Most Popular in:

Facial Treatments

Email This Item! Print This Item!

30 Skin Care Misconceptions

By: Carol and Rob Trow
Posted: April 29, 2009, from the May 2009 issue of Skin Inc. magazine.
30 Skincare Misconceptions

page 3 of 4

Sun damage continues to occur throughout life, although recent information suggests less than 50% of sun damage happens before a person is 18.2 It is never too late to protect your skin.

  • Indoor tanning is safe.

    The argument that tanning beds and booths do not cause skin mutations that may cause cancerous lesions to develop is patently false. UVA rays found in indoor tanning lead to deeper, more harmful skin damage. You do not have to have a sunburn to create damage to skin cells.

  • Antioxidants reverse wrinkles.

    Antioxidants are essential in fighting free radical formation and are important in helping prevent skin damage, but they cannot make wrinkles go away.

  • Skin damage and signs of aging can be cleared up quickly.

    If a product sounds too good to be true, you can bet its claims are false. The damage did not happen overnight, and it cannot be magically repaired. Expect at least three skin cycles—a cycle can be between 21–40 days, depending on age—to begin to see measurable results.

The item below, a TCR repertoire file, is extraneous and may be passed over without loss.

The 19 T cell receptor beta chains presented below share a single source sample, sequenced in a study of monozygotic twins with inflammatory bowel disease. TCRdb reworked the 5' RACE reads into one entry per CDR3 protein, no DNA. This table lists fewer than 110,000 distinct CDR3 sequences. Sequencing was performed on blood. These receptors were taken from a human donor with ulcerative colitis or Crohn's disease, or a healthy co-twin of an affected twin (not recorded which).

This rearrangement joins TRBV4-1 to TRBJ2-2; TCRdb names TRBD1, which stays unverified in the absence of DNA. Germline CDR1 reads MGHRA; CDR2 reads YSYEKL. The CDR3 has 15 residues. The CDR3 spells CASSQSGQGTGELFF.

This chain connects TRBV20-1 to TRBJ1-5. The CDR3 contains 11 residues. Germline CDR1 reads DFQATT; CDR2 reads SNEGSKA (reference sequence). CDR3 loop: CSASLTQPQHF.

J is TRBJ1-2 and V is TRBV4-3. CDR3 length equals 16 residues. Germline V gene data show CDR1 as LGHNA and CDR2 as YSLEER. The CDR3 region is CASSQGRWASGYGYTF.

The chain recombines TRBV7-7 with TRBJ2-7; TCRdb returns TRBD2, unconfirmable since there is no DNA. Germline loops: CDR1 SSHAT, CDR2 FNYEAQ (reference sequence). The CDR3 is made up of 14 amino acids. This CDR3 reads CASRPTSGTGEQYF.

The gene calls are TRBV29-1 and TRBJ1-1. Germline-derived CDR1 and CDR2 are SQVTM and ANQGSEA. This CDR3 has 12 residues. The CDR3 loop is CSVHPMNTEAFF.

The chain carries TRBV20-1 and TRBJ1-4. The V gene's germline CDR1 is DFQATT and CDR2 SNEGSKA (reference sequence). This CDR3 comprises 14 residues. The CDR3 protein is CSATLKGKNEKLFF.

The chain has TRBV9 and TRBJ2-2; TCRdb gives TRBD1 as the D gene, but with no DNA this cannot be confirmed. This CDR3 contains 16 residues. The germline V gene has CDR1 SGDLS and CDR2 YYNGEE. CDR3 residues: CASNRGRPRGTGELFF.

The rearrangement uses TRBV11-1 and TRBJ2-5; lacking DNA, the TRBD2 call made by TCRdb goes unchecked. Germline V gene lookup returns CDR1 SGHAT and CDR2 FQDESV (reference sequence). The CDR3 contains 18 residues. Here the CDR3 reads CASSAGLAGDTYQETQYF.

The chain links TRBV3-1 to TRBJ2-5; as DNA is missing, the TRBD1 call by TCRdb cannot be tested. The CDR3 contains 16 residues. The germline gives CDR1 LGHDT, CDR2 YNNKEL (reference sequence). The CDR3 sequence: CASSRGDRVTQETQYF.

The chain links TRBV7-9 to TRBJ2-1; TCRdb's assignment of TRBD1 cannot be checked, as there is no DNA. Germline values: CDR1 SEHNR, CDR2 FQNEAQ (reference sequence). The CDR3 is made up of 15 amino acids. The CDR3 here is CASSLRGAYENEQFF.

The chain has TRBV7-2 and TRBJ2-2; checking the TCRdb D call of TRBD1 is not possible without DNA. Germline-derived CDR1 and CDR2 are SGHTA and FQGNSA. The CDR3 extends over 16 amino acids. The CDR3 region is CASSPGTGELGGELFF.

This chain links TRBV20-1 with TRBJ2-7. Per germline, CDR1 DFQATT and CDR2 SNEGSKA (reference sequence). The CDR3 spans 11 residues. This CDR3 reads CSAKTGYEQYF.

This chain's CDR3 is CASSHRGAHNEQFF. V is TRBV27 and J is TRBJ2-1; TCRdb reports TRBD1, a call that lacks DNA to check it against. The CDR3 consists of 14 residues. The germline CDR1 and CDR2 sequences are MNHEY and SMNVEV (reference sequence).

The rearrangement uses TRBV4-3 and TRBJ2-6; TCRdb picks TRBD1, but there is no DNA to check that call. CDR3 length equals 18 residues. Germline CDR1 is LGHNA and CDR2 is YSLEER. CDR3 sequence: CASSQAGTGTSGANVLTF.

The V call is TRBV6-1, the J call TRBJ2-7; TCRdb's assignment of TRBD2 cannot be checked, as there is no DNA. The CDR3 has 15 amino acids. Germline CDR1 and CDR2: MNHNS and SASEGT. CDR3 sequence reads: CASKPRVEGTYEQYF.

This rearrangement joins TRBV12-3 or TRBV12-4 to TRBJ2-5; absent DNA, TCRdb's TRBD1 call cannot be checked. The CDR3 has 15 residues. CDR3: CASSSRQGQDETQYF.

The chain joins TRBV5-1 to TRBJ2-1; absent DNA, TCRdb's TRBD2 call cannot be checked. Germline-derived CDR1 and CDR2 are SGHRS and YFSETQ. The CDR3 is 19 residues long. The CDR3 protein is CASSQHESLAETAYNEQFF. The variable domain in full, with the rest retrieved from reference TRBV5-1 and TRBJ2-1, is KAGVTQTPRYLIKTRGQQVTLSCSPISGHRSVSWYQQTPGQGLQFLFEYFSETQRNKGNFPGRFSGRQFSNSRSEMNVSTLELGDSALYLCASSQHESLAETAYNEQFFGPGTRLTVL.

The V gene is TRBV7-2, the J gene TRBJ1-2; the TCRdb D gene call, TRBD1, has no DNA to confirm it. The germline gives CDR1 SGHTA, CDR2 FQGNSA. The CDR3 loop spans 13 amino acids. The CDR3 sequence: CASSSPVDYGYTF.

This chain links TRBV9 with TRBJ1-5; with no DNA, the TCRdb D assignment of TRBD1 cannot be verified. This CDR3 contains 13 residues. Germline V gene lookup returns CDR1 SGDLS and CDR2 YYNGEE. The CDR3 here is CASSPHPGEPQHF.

• All alcohol in skin products is bad.

    Some compounds that contain alcohol can act as emollients, which can decrease the skin’s water loss. Cetyl, benzyl and oleyl alcohol are examples of good alcohols. It is important to know what comes before the OH in chemical compounds.

  • Sun exposure will improve acne.

    Yes, sun exposure can hide the appearance of acne for awhile, but will lead to skin damage, pigmentation and drying that signals the skin to produce more oil.

  • Alcohol abuse can cause your nose to become red and bulbous.

    The intake of alcohol can temporarily dilate blood vessels and make skin appear flushed, but in most cases, a large, inflamed, red and bulbous nose is a result of rosacea.

  • Skin repair only happens at night.

    A good night’s sleep is certainly helpful to skin health; however, skin repair is ongoing. Inadequate sleep can cause stress, skin puffiness and can slow the natural development of collagen.

  • Skin care products can last three or more years.

    Despite a number of claims to the contrary, most skin care products lose a great deal of their potency within 12 months. It is best to use the entire contents within one year because preservatives do not last forever and ingredients can get contaminated with bacteria, or they can evaporate.

  • Strong scrubs, soaps and abrasives are good for your skin.

    Be careful how you wash your face. Too much scrubbing or too many abrasive products can remove protective oils, create tiny micro tears and contribute to aging, irritated skin. Less is more, and a gentle cleanser and light moisturizer work well for most people.

  • Vitamin A thins the skin.

    Know What's In the Products You Sell

    Cosmetics Made Absolutely Simple, translated from its original Japanese into English, is a quick-paced, well-illustrated, basic science book covering a multitude of areas having to do with skin, hair, fragrance, sun, and cosmetics. Interesting science for everyone!

    Find Out More! Alluredbooks-Less is More Skin, Hair, and Cosmetic Science